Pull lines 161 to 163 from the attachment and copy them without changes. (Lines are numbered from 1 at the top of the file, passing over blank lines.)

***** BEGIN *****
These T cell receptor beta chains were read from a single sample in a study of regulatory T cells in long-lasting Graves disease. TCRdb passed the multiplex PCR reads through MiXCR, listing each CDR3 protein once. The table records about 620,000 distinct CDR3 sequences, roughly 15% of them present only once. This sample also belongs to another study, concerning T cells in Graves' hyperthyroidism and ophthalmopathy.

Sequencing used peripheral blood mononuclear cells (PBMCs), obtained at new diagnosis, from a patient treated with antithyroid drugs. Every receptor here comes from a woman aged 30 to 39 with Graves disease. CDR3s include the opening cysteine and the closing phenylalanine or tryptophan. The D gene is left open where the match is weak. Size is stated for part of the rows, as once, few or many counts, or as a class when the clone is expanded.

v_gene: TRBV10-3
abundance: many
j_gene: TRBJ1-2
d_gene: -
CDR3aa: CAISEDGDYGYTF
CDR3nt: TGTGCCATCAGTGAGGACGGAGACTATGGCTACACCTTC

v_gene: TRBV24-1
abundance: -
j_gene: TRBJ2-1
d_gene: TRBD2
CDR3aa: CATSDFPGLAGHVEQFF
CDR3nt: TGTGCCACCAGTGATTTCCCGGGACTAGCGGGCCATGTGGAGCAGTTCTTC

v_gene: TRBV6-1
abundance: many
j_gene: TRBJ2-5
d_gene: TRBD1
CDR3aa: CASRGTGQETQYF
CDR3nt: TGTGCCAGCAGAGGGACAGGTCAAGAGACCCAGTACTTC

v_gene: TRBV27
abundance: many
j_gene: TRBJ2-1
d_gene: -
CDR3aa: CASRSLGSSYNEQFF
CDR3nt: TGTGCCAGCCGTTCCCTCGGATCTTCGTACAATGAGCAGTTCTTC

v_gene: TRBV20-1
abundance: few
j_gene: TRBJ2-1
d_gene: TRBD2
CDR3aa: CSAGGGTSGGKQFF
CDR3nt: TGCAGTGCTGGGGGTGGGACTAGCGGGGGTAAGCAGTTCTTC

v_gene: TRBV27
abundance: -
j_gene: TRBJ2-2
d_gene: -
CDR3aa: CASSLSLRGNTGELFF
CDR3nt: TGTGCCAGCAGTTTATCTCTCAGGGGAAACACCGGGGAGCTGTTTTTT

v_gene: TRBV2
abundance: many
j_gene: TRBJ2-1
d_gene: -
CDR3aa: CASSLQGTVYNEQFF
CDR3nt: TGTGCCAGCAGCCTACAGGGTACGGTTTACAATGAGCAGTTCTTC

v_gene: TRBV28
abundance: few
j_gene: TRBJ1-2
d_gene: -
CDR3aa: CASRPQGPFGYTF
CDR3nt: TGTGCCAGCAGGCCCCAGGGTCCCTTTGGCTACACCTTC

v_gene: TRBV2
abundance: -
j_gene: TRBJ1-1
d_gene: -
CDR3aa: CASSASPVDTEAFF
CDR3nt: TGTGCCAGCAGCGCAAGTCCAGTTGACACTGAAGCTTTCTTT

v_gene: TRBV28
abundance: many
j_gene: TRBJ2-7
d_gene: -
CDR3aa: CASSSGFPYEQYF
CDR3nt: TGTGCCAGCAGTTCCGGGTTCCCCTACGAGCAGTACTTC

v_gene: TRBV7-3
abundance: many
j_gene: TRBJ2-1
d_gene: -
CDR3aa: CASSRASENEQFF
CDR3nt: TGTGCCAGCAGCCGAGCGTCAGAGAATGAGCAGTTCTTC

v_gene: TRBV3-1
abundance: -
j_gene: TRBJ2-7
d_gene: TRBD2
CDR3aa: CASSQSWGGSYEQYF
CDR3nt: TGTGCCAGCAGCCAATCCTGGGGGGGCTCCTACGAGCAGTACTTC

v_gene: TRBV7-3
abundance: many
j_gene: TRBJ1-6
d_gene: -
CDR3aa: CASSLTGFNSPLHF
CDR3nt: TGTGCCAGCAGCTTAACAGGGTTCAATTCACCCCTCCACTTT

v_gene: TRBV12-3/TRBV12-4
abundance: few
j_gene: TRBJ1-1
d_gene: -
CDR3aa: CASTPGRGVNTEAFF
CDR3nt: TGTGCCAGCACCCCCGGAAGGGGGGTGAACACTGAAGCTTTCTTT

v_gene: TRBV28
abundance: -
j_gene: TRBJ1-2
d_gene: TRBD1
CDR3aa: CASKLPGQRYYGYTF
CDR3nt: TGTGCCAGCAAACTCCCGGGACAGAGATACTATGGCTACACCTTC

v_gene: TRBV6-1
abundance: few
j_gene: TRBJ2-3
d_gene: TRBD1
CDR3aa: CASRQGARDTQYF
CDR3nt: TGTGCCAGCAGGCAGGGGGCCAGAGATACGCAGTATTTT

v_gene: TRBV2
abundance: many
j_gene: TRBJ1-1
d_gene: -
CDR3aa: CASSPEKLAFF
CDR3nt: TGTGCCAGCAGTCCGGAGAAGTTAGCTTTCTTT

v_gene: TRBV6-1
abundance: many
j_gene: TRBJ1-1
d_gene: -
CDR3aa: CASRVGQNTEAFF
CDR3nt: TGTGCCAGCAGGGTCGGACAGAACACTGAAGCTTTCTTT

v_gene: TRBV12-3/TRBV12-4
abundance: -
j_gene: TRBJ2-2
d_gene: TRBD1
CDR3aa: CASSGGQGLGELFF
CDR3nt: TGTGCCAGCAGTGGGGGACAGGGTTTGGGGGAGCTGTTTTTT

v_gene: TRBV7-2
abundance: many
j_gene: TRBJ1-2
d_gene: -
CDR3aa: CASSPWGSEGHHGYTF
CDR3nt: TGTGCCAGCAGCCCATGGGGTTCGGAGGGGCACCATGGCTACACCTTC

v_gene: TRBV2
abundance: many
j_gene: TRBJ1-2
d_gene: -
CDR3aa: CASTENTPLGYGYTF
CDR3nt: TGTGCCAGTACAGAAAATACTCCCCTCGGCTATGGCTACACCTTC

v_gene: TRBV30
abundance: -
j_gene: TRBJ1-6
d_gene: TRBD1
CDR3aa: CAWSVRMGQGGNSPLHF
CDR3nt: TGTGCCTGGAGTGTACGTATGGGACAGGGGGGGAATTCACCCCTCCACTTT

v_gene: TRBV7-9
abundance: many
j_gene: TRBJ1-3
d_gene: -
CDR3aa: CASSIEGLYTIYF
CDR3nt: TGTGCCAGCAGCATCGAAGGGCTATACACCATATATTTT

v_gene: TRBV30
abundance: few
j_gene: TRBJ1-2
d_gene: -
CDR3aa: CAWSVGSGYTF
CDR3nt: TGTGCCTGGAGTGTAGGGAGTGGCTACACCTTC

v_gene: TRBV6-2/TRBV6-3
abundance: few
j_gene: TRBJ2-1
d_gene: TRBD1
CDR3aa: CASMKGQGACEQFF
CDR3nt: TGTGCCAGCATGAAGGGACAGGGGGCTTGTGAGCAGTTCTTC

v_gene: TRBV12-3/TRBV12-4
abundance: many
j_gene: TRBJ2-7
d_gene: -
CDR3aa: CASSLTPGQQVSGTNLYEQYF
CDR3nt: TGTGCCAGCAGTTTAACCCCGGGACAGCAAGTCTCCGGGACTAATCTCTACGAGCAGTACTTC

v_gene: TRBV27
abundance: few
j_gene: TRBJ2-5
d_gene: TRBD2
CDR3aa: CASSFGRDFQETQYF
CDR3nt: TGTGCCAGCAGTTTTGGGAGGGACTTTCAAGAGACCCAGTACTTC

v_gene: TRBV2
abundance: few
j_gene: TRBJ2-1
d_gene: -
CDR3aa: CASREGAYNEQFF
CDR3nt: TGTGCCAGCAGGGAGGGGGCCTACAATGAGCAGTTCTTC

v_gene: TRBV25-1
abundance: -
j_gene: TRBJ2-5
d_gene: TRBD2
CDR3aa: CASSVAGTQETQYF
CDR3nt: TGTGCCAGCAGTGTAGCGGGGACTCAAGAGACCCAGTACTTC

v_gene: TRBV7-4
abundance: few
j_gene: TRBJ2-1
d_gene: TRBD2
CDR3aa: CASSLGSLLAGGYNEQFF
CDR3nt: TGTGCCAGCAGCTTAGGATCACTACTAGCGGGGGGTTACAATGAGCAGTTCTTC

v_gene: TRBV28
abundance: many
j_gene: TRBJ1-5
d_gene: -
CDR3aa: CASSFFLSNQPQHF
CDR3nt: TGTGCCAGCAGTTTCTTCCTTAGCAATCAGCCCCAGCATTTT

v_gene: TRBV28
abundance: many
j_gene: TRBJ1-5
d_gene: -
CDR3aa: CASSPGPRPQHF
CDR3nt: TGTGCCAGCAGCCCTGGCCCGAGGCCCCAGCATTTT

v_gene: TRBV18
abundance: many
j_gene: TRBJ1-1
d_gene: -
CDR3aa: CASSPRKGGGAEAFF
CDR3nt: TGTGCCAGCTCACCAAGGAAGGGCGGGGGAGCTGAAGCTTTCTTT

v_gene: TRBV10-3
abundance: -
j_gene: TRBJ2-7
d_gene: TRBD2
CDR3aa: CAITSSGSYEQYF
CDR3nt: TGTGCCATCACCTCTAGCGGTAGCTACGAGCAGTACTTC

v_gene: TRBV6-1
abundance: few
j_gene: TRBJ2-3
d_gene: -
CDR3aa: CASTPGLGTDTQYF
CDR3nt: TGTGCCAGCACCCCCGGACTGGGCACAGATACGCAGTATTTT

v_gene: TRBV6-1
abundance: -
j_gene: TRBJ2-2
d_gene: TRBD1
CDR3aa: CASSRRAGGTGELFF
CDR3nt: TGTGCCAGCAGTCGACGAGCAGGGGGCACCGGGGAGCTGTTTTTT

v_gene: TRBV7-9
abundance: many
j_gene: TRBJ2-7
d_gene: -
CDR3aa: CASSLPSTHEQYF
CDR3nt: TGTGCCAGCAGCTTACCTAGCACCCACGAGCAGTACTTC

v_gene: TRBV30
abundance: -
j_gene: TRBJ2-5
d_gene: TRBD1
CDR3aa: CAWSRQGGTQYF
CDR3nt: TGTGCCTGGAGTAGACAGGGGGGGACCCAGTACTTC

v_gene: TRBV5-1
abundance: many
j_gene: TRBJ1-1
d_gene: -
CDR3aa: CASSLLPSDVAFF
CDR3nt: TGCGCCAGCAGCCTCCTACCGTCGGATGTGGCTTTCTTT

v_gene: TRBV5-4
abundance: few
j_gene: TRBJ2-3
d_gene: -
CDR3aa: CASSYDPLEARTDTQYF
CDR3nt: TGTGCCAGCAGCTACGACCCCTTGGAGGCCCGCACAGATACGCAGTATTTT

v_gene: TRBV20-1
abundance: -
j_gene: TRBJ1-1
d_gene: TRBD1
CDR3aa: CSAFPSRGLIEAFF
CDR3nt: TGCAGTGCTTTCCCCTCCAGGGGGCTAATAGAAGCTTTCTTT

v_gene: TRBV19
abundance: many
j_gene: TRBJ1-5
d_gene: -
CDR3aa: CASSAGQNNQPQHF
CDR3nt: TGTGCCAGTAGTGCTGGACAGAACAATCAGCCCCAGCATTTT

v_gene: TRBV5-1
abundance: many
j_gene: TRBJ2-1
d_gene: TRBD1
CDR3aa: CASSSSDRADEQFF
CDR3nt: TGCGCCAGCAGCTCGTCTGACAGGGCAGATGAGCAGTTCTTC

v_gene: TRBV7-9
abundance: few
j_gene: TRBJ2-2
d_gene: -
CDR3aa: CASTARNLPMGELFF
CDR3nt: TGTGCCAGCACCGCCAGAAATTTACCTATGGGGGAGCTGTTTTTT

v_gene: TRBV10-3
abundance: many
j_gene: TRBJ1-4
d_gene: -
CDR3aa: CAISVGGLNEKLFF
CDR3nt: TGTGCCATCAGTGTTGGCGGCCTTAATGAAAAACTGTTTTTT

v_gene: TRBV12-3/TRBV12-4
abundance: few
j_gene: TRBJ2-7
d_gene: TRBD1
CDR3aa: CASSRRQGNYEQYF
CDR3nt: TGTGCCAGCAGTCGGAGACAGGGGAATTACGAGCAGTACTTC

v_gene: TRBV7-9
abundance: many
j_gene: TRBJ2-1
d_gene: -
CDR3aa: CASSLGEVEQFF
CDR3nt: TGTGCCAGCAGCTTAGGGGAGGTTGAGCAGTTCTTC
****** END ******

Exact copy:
j_gene: TRBJ2-5
d_gene: TRBD2
CDR3aa: CASSFGRDFQETQYF